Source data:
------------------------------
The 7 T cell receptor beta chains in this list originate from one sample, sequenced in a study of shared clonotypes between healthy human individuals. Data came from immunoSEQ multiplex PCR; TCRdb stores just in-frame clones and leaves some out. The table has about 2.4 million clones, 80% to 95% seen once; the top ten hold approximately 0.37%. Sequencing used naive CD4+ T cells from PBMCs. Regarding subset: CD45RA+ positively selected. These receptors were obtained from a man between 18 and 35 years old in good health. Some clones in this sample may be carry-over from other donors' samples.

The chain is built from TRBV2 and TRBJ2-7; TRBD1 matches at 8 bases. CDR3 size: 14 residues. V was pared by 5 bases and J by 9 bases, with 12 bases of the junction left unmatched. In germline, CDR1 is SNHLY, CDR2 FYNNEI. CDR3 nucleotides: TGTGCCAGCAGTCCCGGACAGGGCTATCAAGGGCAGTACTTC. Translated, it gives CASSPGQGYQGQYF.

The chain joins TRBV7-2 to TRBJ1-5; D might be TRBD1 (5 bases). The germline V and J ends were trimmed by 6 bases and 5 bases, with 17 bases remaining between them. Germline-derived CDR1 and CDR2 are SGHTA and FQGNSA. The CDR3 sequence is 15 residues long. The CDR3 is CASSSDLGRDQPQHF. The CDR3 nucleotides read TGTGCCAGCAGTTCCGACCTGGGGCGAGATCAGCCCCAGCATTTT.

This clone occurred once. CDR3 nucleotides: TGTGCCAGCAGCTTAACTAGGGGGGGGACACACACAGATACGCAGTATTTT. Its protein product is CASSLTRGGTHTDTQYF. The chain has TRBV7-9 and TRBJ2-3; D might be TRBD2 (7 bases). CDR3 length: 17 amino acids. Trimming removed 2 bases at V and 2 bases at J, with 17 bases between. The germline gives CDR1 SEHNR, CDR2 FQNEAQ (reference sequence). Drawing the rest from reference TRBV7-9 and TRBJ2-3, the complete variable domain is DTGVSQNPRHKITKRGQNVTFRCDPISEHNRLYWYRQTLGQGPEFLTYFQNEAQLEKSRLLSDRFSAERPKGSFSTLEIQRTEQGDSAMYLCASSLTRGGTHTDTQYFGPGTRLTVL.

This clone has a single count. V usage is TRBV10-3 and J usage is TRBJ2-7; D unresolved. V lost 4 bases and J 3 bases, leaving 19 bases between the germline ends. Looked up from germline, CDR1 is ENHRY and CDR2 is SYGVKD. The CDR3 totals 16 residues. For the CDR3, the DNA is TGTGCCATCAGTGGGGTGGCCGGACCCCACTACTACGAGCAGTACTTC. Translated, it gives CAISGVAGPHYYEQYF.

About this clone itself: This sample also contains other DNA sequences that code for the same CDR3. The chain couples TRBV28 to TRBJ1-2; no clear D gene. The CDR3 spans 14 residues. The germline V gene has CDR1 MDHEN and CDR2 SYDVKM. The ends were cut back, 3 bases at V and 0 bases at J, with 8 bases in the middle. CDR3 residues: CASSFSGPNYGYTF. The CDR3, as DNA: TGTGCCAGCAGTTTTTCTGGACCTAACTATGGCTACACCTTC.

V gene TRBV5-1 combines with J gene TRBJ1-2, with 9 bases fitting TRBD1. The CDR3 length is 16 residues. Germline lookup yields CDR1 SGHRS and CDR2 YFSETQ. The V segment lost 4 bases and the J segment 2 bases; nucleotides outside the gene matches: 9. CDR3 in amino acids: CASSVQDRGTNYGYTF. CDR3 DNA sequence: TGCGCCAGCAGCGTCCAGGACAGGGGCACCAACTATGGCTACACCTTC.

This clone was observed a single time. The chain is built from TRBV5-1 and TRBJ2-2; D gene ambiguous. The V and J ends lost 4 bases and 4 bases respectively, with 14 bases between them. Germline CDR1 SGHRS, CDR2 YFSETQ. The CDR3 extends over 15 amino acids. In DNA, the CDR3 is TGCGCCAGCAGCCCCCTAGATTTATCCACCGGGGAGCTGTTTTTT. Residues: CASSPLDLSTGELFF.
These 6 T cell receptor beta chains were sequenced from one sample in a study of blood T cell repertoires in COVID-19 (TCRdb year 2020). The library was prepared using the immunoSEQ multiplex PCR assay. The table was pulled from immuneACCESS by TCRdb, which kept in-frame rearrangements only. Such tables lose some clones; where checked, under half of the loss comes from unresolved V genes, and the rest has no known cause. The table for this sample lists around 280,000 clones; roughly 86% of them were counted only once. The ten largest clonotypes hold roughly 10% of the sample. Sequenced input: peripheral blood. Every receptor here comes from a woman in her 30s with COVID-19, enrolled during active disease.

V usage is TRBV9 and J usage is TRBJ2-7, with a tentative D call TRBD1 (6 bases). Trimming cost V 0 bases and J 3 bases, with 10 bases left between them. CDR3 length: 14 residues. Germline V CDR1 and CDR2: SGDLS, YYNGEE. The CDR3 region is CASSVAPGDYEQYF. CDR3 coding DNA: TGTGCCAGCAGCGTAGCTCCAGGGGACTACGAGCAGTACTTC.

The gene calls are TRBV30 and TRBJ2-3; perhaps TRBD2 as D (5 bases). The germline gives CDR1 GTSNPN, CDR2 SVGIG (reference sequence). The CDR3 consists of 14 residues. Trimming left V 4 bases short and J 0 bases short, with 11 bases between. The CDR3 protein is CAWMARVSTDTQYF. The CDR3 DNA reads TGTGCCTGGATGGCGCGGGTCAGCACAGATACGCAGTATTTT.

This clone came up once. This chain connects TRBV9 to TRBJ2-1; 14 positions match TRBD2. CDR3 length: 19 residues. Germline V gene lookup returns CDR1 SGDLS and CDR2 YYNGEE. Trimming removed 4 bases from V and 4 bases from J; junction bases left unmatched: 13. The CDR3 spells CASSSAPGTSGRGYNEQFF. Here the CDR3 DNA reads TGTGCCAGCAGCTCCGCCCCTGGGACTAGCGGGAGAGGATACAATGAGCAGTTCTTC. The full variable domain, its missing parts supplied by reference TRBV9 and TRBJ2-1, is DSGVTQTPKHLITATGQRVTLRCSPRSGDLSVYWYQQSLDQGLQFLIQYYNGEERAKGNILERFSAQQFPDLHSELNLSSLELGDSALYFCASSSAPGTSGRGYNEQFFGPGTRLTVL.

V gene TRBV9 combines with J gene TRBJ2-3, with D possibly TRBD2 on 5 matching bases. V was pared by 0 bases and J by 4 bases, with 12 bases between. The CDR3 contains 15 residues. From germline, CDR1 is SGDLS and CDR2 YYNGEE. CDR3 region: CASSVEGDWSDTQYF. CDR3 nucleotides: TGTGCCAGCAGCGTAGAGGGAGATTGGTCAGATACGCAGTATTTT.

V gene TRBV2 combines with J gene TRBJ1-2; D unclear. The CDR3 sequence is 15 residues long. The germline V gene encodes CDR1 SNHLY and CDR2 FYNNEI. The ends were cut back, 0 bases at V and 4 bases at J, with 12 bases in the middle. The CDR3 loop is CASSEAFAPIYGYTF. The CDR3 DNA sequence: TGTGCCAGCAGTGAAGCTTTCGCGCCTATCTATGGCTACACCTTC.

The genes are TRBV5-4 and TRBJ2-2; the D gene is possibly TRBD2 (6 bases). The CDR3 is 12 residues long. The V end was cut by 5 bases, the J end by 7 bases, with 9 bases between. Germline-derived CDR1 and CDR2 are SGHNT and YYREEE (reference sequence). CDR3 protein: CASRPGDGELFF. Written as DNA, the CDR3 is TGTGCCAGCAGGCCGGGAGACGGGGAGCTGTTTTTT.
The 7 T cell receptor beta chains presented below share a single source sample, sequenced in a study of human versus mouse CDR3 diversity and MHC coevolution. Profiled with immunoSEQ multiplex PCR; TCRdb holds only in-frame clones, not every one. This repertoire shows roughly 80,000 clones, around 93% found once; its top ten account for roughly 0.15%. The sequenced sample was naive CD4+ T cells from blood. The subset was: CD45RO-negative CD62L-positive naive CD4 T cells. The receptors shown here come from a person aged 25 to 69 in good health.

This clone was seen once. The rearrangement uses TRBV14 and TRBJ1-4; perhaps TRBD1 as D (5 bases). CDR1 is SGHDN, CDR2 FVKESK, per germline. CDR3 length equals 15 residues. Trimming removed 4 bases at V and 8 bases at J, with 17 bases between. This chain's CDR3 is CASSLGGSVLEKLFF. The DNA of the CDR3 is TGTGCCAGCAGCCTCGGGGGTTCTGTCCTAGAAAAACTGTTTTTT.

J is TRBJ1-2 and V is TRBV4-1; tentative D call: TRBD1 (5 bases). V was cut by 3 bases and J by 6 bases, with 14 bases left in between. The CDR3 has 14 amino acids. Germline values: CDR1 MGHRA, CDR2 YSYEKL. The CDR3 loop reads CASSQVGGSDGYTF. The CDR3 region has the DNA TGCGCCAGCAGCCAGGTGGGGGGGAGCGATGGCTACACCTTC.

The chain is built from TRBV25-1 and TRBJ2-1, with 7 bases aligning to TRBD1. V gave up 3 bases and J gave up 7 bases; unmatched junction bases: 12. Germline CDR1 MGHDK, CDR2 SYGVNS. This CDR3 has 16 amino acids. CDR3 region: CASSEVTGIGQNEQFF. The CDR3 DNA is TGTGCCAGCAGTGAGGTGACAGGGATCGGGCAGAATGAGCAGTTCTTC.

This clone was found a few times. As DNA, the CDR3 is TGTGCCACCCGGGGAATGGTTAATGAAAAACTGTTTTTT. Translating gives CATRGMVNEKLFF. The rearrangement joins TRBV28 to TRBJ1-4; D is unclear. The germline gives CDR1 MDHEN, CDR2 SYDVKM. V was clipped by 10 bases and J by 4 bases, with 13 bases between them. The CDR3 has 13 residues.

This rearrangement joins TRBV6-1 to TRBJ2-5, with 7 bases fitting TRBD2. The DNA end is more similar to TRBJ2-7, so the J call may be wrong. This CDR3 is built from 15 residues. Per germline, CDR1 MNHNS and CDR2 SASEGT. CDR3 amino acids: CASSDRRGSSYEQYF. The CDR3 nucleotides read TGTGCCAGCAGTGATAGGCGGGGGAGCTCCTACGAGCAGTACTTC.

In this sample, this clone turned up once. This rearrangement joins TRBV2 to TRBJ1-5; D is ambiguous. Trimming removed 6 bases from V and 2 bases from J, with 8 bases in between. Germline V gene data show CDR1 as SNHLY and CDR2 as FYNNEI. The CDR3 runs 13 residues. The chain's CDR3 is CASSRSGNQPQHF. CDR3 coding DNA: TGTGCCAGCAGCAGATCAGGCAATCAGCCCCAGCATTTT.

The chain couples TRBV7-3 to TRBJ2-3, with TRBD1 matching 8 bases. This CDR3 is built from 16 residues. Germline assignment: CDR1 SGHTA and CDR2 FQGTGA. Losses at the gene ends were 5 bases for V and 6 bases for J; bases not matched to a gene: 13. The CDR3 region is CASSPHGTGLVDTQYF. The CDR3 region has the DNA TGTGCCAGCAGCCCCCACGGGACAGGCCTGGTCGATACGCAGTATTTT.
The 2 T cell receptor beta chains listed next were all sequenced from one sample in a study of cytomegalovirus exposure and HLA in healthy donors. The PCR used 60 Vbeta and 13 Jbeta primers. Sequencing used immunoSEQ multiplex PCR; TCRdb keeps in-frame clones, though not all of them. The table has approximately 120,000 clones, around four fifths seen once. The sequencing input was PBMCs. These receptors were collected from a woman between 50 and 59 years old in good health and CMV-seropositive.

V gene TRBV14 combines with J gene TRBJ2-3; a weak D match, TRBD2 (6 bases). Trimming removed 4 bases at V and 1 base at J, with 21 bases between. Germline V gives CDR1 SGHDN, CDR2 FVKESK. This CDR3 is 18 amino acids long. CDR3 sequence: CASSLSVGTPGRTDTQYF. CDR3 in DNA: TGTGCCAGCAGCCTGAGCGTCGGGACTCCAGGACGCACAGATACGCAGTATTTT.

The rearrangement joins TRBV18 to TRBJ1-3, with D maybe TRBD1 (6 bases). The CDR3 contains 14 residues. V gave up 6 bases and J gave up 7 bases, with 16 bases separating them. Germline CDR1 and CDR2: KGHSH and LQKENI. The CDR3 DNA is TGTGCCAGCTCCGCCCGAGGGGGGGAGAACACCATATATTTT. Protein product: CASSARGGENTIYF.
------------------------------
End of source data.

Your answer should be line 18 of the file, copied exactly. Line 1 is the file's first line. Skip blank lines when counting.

J is TRBJ1-2 and V is TRBV4-1; tentative D call: TRBD1 (5 bases). V was cut by 3 bases and J by 6 bases, with 14 bases left in between. The CDR3 has 14 amino acids. Germline values: CDR1 MGHRA, CDR2 YSYEKL. The CDR3 loop reads CASSQVGGSDGYTF. The CDR3 region has the DNA TGCGCCAGCAGCCAGGTGGGGGGGAGCGATGGCTACACCTTC.